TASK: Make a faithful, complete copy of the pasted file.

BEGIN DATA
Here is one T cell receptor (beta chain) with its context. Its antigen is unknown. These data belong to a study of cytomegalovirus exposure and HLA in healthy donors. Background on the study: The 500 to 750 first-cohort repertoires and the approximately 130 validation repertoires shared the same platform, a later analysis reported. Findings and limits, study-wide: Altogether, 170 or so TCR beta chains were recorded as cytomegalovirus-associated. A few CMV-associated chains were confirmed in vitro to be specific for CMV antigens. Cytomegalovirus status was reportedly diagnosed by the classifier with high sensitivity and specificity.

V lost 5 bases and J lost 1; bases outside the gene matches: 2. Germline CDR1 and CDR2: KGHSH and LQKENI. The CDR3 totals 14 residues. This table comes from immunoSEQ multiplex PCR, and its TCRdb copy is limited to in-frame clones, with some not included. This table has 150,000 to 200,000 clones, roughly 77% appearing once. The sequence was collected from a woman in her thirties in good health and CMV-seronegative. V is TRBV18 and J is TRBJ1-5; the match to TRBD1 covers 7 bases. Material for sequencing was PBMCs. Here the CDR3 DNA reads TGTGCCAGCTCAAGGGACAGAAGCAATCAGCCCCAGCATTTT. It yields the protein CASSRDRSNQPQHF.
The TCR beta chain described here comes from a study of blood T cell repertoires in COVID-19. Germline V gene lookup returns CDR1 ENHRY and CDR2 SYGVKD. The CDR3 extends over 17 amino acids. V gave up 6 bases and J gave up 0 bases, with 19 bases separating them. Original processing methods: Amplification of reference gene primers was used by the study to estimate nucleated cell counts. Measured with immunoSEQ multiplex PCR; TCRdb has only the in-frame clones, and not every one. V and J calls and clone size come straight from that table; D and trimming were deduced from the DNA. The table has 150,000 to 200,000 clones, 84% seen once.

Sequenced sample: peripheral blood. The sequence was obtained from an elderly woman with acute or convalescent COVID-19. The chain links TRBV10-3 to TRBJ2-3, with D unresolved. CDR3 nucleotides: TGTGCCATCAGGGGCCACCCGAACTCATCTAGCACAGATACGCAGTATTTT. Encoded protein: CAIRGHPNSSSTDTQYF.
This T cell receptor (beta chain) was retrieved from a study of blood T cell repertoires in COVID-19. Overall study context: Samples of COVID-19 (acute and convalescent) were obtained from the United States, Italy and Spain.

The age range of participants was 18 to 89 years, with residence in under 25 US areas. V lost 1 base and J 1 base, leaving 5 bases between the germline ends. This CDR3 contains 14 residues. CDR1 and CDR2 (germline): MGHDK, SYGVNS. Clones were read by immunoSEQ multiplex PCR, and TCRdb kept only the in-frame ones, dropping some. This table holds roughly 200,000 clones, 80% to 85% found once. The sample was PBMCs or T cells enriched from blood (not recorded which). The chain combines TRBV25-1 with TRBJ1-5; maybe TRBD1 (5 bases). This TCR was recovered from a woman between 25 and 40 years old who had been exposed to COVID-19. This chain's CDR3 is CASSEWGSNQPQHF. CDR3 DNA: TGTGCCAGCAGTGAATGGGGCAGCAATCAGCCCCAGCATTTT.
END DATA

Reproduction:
Here is one T cell receptor (beta chain) with its context. Its antigen is unknown. These data belong to a study of cytomegalovirus exposure and HLA in healthy donors. Background on the study: The 500 to 750 first-cohort repertoires and the approximately 130 validation repertoires shared the same platform, a later analysis reported. Findings and limits, study-wide: Altogether, 170 or so TCR beta chains were recorded as cytomegalovirus-associated. A few CMV-associated chains were confirmed in vitro to be specific for CMV antigens. Cytomegalovirus status was reportedly diagnosed by the classifier with high sensitivity and specificity.

V lost 5 bases and J lost 1; bases outside the gene matches: 2. Germline CDR1 and CDR2: KGHSH and LQKENI. The CDR3 totals 14 residues. This table comes from immunoSEQ multiplex PCR, and its TCRdb copy is limited to in-frame clones, with some not included. This table has 150,000 to 200,000 clones, roughly 77% appearing once. The sequence was collected from a woman in her thirties in good health and CMV-seronegative. V is TRBV18 and J is TRBJ1-5; the match to TRBD1 covers 7 bases. Material for sequencing was PBMCs. Here the CDR3 DNA reads TGTGCCAGCTCAAGGGACAGAAGCAATCAGCCCCAGCATTTT. It yields the protein CASSRDRSNQPQHF.
The TCR beta chain described here comes from a study of blood T cell repertoires in COVID-19. Germline V gene lookup returns CDR1 ENHRY and CDR2 SYGVKD. The CDR3 extends over 17 amino acids. V gave up 6 bases and J gave up 0 bases, with 19 bases separating them. Original processing methods: Amplification of reference gene primers was used by the study to estimate nucleated cell counts. Measured with immunoSEQ multiplex PCR; TCRdb has only the in-frame clones, and not every one. V and J calls and clone size come straight from that table; D and trimming were deduced from the DNA. The table has 150,000 to 200,000 clones, 84% seen once.

Sequenced sample: peripheral blood. The sequence was obtained from an elderly woman with acute or convalescent COVID-19. The chain links TRBV10-3 to TRBJ2-3, with D unresolved. CDR3 nucleotides: TGTGCCATCAGGGGCCACCCGAACTCATCTAGCACAGATACGCAGTATTTT. Encoded protein: CAIRGHPNSSSTDTQYF.
This T cell receptor (beta chain) was retrieved from a study of blood T cell repertoires in COVID-19. Overall study context: Samples of COVID-19 (acute and convalescent) were obtained from the United States, Italy and Spain.

The age range of participants was 18 to 89 years, with residence in under 25 US areas. V lost 1 base and J 1 base, leaving 5 bases between the germline ends. This CDR3 contains 14 residues. CDR1 and CDR2 (germline): MGHDK, SYGVNS. Clones were read by immunoSEQ multiplex PCR, and TCRdb kept only the in-frame ones, dropping some. This table holds roughly 200,000 clones, 80% to 85% found once. The sample was PBMCs or T cells enriched from blood (not recorded which). The chain combines TRBV25-1 with TRBJ1-5; maybe TRBD1 (5 bases). This TCR was recovered from a woman between 25 and 40 years old who had been exposed to COVID-19. This chain's CDR3 is CASSEWGSNQPQHF. CDR3 DNA: TGTGCCAGCAGTGAATGGGGCAGCAATCAGCCCCAGCATTTT.